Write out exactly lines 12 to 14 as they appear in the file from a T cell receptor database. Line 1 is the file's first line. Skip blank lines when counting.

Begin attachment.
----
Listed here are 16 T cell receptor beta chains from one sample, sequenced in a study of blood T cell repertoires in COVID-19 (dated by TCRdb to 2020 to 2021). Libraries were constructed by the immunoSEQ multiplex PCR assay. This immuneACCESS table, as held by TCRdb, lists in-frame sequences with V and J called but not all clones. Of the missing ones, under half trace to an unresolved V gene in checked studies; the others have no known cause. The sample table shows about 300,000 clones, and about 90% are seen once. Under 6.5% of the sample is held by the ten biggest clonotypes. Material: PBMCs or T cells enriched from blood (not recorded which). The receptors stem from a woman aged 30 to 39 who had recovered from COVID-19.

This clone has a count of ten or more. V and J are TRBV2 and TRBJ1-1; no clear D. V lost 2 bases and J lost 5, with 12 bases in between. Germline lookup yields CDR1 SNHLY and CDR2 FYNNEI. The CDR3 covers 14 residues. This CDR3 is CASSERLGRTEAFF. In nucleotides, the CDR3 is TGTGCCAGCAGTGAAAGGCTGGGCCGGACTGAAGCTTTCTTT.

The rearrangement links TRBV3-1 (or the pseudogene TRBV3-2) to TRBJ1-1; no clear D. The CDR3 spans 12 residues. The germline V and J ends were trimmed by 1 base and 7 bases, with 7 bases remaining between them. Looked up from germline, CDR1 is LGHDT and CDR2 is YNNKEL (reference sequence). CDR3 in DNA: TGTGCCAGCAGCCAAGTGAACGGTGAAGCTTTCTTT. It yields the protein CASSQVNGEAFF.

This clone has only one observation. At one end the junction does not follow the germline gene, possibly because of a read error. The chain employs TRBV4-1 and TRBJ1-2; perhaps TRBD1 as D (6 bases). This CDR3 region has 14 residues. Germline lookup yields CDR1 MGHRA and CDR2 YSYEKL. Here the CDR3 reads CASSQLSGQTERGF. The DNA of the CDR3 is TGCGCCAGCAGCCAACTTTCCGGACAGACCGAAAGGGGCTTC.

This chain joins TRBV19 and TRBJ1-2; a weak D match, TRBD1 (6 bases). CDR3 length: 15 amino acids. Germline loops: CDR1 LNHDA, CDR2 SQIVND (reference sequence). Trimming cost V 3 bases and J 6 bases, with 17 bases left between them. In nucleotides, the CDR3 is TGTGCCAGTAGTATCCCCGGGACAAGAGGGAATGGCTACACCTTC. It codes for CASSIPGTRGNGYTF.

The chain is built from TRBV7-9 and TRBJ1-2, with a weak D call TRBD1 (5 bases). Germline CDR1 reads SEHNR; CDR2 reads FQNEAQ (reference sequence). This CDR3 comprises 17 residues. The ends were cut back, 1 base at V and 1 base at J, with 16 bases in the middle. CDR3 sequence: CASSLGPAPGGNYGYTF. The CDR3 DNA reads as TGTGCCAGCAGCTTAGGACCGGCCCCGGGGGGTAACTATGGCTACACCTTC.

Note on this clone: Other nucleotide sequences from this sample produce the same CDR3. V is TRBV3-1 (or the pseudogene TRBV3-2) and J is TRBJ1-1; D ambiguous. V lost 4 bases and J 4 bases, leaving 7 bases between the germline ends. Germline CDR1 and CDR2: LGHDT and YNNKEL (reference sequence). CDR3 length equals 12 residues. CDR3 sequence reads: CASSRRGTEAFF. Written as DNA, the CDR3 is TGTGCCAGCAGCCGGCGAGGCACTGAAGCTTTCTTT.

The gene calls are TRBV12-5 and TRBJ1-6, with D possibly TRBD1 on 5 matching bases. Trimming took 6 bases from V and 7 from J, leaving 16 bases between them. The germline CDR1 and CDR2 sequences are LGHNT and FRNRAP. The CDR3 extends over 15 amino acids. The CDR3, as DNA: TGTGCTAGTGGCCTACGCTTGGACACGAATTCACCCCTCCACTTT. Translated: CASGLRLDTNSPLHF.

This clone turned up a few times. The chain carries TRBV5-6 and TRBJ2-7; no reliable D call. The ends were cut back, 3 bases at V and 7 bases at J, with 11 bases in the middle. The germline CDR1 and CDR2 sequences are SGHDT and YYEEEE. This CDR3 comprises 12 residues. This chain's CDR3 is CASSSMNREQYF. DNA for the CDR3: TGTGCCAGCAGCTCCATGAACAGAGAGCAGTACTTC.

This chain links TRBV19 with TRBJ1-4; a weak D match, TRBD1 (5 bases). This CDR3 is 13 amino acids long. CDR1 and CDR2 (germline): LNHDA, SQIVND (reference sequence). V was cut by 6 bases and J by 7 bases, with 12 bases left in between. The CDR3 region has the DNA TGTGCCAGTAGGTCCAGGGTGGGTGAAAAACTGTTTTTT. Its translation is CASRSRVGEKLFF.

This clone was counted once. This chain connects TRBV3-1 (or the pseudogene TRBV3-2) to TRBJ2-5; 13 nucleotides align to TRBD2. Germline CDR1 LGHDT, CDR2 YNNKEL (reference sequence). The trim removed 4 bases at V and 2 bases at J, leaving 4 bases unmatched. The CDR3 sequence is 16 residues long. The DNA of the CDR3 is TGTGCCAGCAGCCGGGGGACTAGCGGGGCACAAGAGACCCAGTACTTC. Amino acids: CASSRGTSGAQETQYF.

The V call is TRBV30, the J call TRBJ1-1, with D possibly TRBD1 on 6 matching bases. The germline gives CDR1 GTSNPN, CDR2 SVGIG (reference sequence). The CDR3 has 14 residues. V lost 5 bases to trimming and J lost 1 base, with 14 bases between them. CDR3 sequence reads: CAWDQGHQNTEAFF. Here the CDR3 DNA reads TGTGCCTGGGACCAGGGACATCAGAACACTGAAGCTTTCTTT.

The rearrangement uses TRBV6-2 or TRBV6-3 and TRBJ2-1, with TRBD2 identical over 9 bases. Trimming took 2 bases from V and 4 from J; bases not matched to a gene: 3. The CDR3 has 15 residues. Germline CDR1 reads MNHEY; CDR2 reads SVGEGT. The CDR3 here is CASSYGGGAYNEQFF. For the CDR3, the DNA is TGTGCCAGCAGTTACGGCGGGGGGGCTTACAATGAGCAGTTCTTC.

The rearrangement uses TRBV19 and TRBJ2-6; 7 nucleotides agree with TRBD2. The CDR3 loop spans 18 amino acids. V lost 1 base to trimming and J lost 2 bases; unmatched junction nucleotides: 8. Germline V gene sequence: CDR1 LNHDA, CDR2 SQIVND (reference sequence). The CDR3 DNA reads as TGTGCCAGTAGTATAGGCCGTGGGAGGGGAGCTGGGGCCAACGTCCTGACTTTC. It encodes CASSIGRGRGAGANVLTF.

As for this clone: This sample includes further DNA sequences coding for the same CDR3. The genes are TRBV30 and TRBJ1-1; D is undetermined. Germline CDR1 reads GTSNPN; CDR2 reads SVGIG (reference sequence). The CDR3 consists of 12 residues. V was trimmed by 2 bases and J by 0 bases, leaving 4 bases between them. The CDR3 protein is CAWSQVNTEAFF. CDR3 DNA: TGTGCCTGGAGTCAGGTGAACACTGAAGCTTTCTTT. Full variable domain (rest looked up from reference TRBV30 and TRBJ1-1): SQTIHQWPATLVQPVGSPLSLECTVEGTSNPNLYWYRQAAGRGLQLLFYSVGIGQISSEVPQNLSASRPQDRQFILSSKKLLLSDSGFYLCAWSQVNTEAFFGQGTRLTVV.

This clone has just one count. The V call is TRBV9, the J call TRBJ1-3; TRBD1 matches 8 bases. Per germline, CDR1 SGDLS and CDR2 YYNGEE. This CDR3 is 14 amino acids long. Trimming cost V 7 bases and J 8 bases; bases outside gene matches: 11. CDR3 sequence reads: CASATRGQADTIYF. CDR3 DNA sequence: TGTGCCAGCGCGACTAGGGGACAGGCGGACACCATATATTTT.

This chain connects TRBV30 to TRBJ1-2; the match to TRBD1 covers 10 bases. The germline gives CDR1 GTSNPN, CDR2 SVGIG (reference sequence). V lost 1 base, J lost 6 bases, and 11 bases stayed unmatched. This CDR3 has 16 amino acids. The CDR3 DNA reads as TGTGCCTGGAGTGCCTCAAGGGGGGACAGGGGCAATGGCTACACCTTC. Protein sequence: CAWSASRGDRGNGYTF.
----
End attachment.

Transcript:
The V call is TRBV30, the J call TRBJ1-1, with D possibly TRBD1 on 6 matching bases. The germline gives CDR1 GTSNPN, CDR2 SVGIG (reference sequence). The CDR3 has 14 residues. V lost 5 bases to trimming and J lost 1 base, with 14 bases between them. CDR3 sequence reads: CAWDQGHQNTEAFF. Here the CDR3 DNA reads TGTGCCTGGGACCAGGGACATCAGAACACTGAAGCTTTCTTT.

The rearrangement uses TRBV6-2 or TRBV6-3 and TRBJ2-1, with TRBD2 identical over 9 bases. Trimming took 2 bases from V and 4 from J; bases not matched to a gene: 3. The CDR3 has 15 residues. Germline CDR1 reads MNHEY; CDR2 reads SVGEGT. The CDR3 here is CASSYGGGAYNEQFF. For the CDR3, the DNA is TGTGCCAGCAGTTACGGCGGGGGGGCTTACAATGAGCAGTTCTTC.

The rearrangement uses TRBV19 and TRBJ2-6; 7 nucleotides agree with TRBD2. The CDR3 loop spans 18 amino acids. V lost 1 base to trimming and J lost 2 bases; unmatched junction nucleotides: 8. Germline V gene sequence: CDR1 LNHDA, CDR2 SQIVND (reference sequence). The CDR3 DNA reads as TGTGCCAGTAGTATAGGCCGTGGGAGGGGAGCTGGGGCCAACGTCCTGACTTTC. It encodes CASSIGRGRGAGANVLTF.